He listed some of the flagship projects he championed in the past five years as including the construction of standard gauge railway, the Julius Nyerere Hydropower Project at Stiegler’s Gorge that will produce up to 2,115 MW, the increased of number of students joining university and who benefit from study loans, a clampdown on corruption and waste, and the revitalisation of the national airline, ATCL. He has pointed to the country’s new status as a middle-income country (see Economics section, this issue). And he also claimed that energy access has improved from 35% to 85%. “We will keep on taking measures to reduce poverty by stressing on sectors such as agriculture, tourism and mining which employ more people,” he said.
The party’s manifesto highlights six key aims to build on these successes, namely:
i. to protect and strengthen the principles of human dignity, equality, justice and good governance in order to maintain peace, unity and solidarity in the country
ii. to develop a modern, integrated and competitive economy built on the basis of manufacturing, economic services and infrastructure
iii. to revolutionize agriculture, livestock and fisheries to ensure food security and sustainable livelihoods and contribute fully to the development of our country
iv. to enhance access to quality health care, education, water, electricity and decent housing in both rural and urban areas
v. to encourage the use of research, science, technology and innovation as a tool for rapid social and economic development
vi. to create at least eight million jobs in the formal and informal sectors especially for youth.
It goes on to list an eye-catching 6,000km of roads to be constructed and surfaced with tarmac in the coming five years. For context, this is roughly the same as the total amount of paved road Tanzania had in 2013. Promised new projects include widening the Dar-Chalinze highway to eight lanes, ten new flyover junctions in Dar es Salaam similar to the one recently opened at the TAZARA junction, and widening of the road between the airport and the city centre.
There is no polling data available that can guide observers on this. Those organisations that have conducted credible polls in the past are either unwilling or unable to do so this time, after opinion surveys have become highly politicised in recent years. The head of one such organisation, Twaweza, Aidan Eyakuze, had his nationality questioned and passport seized after a survey in 2018 that showed a decline in the president’s approval rating [Full disclosure: the editor of Tanzanian Affairs and author of this article, Ben Taylor, also works as a consultant for Twaweza]. As a result, the most recent available survey dates from two and a half years before polling day – effectively useless.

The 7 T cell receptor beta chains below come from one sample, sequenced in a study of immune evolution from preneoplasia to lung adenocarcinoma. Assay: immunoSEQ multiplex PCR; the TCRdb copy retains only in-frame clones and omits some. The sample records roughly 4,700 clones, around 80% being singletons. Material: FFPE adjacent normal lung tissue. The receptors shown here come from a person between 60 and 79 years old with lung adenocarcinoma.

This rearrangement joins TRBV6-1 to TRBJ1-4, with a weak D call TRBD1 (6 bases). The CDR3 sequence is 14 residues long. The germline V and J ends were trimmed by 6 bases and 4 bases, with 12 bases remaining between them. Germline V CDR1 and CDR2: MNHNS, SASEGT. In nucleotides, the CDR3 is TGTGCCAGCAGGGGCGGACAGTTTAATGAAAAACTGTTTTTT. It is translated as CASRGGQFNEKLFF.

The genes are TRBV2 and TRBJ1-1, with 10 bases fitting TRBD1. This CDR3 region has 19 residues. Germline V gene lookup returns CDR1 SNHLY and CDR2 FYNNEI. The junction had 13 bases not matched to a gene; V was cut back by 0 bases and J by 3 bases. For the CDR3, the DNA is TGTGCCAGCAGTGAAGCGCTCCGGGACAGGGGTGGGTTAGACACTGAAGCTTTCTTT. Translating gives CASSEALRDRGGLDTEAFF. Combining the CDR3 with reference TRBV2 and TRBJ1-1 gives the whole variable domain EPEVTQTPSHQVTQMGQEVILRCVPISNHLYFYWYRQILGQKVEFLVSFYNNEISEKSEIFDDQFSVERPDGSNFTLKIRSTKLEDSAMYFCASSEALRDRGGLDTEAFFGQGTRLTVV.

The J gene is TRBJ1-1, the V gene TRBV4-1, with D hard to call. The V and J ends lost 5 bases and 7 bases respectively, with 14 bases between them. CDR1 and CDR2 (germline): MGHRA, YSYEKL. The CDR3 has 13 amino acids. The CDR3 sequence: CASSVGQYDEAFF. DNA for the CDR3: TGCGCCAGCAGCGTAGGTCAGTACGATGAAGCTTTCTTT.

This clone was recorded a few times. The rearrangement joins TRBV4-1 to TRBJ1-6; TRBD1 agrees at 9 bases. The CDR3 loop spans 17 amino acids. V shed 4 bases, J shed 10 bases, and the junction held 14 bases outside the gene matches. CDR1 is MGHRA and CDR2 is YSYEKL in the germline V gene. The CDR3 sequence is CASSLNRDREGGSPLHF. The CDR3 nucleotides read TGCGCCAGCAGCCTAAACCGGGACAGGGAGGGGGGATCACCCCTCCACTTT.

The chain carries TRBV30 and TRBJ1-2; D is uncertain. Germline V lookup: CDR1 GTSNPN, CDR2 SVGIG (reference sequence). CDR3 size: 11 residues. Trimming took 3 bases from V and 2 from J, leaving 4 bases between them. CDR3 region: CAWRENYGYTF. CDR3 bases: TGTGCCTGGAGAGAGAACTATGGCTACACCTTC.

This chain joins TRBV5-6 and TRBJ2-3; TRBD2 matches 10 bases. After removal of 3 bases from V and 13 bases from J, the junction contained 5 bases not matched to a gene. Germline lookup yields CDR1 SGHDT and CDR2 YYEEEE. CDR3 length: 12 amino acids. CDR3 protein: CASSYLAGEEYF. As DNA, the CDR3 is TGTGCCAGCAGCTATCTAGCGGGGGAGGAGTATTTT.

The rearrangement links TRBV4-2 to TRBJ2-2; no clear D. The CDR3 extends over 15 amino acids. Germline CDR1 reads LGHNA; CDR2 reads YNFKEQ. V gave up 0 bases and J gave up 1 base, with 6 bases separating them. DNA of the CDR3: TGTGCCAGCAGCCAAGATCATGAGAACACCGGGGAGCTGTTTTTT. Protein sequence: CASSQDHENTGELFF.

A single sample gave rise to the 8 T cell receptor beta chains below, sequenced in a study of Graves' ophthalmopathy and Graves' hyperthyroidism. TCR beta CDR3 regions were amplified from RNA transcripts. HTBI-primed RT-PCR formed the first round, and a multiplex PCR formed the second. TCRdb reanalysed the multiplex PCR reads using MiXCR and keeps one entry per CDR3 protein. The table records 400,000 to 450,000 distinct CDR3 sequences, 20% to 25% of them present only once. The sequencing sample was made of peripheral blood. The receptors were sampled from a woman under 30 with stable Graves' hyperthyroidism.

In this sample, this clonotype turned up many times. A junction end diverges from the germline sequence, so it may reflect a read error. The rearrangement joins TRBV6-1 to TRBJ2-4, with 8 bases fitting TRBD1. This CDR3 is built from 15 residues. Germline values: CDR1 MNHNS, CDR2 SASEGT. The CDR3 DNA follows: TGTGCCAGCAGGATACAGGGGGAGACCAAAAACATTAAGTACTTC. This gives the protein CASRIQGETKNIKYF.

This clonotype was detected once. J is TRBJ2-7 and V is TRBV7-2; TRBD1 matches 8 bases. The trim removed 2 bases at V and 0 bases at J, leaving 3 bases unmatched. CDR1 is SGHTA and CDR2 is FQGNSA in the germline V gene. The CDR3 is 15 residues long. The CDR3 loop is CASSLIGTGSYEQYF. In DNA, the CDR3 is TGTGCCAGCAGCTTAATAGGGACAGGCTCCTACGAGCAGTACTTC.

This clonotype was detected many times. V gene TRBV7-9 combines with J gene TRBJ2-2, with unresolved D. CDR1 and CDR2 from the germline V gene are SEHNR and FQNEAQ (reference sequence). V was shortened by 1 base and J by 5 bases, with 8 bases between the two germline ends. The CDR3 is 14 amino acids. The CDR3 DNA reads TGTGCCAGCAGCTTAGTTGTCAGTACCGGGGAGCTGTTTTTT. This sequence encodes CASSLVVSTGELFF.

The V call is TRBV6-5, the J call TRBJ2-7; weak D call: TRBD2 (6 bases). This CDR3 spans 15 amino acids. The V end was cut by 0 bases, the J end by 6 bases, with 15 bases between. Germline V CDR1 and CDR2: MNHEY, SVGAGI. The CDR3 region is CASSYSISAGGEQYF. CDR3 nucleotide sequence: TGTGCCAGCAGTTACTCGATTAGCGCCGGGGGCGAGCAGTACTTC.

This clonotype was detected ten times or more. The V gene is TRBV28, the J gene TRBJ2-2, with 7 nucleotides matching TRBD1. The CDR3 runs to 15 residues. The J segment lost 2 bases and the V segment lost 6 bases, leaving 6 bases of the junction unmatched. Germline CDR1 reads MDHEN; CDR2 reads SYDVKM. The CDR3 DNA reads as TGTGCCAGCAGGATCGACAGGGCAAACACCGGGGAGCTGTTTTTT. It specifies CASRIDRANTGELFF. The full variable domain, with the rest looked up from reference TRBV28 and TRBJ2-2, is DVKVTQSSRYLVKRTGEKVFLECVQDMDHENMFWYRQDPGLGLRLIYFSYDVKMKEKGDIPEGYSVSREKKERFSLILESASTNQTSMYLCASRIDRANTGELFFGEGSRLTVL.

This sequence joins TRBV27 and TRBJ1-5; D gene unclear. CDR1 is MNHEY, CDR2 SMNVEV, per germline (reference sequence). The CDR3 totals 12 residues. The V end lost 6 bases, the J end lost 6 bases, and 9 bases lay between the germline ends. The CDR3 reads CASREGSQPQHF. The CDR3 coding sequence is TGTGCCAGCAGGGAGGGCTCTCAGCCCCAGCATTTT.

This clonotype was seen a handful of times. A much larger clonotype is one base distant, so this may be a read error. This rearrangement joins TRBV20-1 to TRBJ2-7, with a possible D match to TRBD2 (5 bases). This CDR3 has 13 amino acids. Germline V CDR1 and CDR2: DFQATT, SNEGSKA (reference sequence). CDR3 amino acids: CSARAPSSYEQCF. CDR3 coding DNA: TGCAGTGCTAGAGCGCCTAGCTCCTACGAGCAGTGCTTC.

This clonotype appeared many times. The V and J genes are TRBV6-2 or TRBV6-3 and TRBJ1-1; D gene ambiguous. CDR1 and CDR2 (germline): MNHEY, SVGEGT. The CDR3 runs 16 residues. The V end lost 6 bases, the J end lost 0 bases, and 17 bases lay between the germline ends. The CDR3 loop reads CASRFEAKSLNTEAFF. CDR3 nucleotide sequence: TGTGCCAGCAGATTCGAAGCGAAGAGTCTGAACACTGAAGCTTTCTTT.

The politicised policing and the tight restrictions on the media, opposition parties and freedom of expression more generally may attract both international attention and the ire of the young, educated, urban-dwelling citizens who form the core support of the opposition parties. But for many citizens and voters, these things matter less than jobs, food on the table, schools and health services that function properly, a sense that a leader is on your side, and even a sense of national pride.
The state of the economy is more contentious. Official data paints a positive picture, but other sources suggest the true situation may not be so rosy [see Economics section, this issue]. Voters are more likely to vote according to their own personal economic realities – do they see job opportunities, do they feel food stress, etc. – than any official government statistics.
The Coronavirus pandemic has largely been neutralised as a factor in this election. While the true state of the outbreak in Tanzania remains unclear, media coverage within the country has almost entirely bought in to the government line that the outbreak has been defeated, and there has not been an overwhelming number of cases on a scale that cannot be dismissed as other issues – pneumonia, heart problems, diabetes, etc. [see next article]. As such, whether or not the pandemic is truly under control in Tanzania, the widespread perception among the public is that it has indeed been dealt with effectively.
Finally, the tightening of democratic space – and possible irregularities in the electoral process itself – do not bode well either for a free and fair election or for the ongoing process of establishing local democratic norms and practices. Further, irregularities and even perceived irregularities can both contribute significantly to heightened tensions and the kind of anger than can boil over into unrest. If the police are seen to be supporting one side over another, that could well make the situation worse.
It is not for this publication to issue any endorsements, or even to make a prediction about the results. We do, however, wish the country well as she goes to the polls. May the election be free and fair, and may it be peaceful.